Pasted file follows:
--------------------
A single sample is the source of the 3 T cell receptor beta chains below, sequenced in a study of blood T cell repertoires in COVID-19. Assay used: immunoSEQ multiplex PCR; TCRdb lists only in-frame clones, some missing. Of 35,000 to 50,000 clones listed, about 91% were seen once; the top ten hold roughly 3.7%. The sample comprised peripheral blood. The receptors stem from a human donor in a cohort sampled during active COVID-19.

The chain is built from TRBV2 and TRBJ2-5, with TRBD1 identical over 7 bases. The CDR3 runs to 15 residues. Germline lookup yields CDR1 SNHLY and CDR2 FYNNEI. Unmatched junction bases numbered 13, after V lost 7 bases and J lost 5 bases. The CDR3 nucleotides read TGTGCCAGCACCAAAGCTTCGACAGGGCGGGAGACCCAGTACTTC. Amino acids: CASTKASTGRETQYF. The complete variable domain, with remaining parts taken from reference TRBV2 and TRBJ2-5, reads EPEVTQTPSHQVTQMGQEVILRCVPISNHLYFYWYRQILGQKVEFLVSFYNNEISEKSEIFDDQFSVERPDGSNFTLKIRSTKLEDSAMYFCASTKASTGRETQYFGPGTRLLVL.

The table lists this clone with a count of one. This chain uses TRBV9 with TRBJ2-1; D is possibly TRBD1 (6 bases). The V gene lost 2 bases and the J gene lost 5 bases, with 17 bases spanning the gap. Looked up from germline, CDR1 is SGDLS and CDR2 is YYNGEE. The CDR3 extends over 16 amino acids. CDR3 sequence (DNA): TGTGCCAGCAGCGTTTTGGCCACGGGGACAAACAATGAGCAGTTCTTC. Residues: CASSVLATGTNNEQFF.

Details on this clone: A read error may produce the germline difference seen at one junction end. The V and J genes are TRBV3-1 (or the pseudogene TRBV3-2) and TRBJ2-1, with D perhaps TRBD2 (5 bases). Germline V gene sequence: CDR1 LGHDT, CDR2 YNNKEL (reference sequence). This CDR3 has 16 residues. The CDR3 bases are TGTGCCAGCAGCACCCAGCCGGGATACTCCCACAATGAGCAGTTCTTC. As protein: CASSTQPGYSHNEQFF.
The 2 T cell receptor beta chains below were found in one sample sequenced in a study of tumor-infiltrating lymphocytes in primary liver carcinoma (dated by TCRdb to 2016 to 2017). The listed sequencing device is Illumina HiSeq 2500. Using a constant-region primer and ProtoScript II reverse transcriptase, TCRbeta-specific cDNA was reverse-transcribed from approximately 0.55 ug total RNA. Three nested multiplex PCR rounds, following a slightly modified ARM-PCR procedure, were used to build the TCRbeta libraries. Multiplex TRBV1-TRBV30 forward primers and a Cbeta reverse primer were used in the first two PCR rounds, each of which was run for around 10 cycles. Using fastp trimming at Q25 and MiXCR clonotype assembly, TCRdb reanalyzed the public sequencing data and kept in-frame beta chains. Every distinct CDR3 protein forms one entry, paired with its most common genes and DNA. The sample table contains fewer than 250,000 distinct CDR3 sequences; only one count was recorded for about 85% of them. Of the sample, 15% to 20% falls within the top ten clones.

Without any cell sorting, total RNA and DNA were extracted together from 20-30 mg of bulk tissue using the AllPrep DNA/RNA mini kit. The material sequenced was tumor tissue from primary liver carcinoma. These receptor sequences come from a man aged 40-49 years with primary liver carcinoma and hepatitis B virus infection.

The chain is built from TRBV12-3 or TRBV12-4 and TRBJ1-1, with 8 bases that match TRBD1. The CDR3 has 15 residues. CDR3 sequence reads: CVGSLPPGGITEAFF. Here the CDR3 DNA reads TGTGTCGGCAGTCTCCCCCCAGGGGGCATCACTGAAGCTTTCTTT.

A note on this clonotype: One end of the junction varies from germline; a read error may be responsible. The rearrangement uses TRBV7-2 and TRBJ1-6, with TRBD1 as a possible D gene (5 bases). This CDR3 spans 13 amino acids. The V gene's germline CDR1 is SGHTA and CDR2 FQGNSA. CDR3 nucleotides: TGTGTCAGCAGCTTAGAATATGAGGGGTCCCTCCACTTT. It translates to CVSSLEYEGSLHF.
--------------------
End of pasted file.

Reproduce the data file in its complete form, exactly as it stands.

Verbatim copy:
A single sample is the source of the 3 T cell receptor beta chains below, sequenced in a study of blood T cell repertoires in COVID-19. Assay used: immunoSEQ multiplex PCR; TCRdb lists only in-frame clones, some missing. Of 35,000 to 50,000 clones listed, about 91% were seen once; the top ten hold roughly 3.7%. The sample comprised peripheral blood. The receptors stem from a human donor in a cohort sampled during active COVID-19.

The chain is built from TRBV2 and TRBJ2-5, with TRBD1 identical over 7 bases. The CDR3 runs to 15 residues. Germline lookup yields CDR1 SNHLY and CDR2 FYNNEI. Unmatched junction bases numbered 13, after V lost 7 bases and J lost 5 bases. The CDR3 nucleotides read TGTGCCAGCACCAAAGCTTCGACAGGGCGGGAGACCCAGTACTTC. Amino acids: CASTKASTGRETQYF. The complete variable domain, with remaining parts taken from reference TRBV2 and TRBJ2-5, reads EPEVTQTPSHQVTQMGQEVILRCVPISNHLYFYWYRQILGQKVEFLVSFYNNEISEKSEIFDDQFSVERPDGSNFTLKIRSTKLEDSAMYFCASTKASTGRETQYFGPGTRLLVL.

The table lists this clone with a count of one. This chain uses TRBV9 with TRBJ2-1; D is possibly TRBD1 (6 bases). The V gene lost 2 bases and the J gene lost 5 bases, with 17 bases spanning the gap. Looked up from germline, CDR1 is SGDLS and CDR2 is YYNGEE. The CDR3 extends over 16 amino acids. CDR3 sequence (DNA): TGTGCCAGCAGCGTTTTGGCCACGGGGACAAACAATGAGCAGTTCTTC. Residues: CASSVLATGTNNEQFF.

Details on this clone: A read error may produce the germline difference seen at one junction end. The V and J genes are TRBV3-1 (or the pseudogene TRBV3-2) and TRBJ2-1, with D perhaps TRBD2 (5 bases). Germline V gene sequence: CDR1 LGHDT, CDR2 YNNKEL (reference sequence). This CDR3 has 16 residues. The CDR3 bases are TGTGCCAGCAGCACCCAGCCGGGATACTCCCACAATGAGCAGTTCTTC. As protein: CASSTQPGYSHNEQFF.
The 2 T cell receptor beta chains below were found in one sample sequenced in a study of tumor-infiltrating lymphocytes in primary liver carcinoma (dated by TCRdb to 2016 to 2017). The listed sequencing device is Illumina HiSeq 2500. Using a constant-region primer and ProtoScript II reverse transcriptase, TCRbeta-specific cDNA was reverse-transcribed from approximately 0.55 ug total RNA. Three nested multiplex PCR rounds, following a slightly modified ARM-PCR procedure, were used to build the TCRbeta libraries. Multiplex TRBV1-TRBV30 forward primers and a Cbeta reverse primer were used in the first two PCR rounds, each of which was run for around 10 cycles. Using fastp trimming at Q25 and MiXCR clonotype assembly, TCRdb reanalyzed the public sequencing data and kept in-frame beta chains. Every distinct CDR3 protein forms one entry, paired with its most common genes and DNA. The sample table contains fewer than 250,000 distinct CDR3 sequences; only one count was recorded for about 85% of them. Of the sample, 15% to 20% falls within the top ten clones.

Without any cell sorting, total RNA and DNA were extracted together from 20-30 mg of bulk tissue using the AllPrep DNA/RNA mini kit. The material sequenced was tumor tissue from primary liver carcinoma. These receptor sequences come from a man aged 40-49 years with primary liver carcinoma and hepatitis B virus infection.

The chain is built from TRBV12-3 or TRBV12-4 and TRBJ1-1, with 8 bases that match TRBD1. The CDR3 has 15 residues. CDR3 sequence reads: CVGSLPPGGITEAFF. Here the CDR3 DNA reads TGTGTCGGCAGTCTCCCCCCAGGGGGCATCACTGAAGCTTTCTTT.

A note on this clonotype: One end of the junction varies from germline; a read error may be responsible. The rearrangement uses TRBV7-2 and TRBJ1-6, with TRBD1 as a possible D gene (5 bases). This CDR3 spans 13 amino acids. The V gene's germline CDR1 is SGHTA and CDR2 FQGNSA. CDR3 nucleotides: TGTGTCAGCAGCTTAGAATATGAGGGGTCCCTCCACTTT. It translates to CVSSLEYEGSLHF.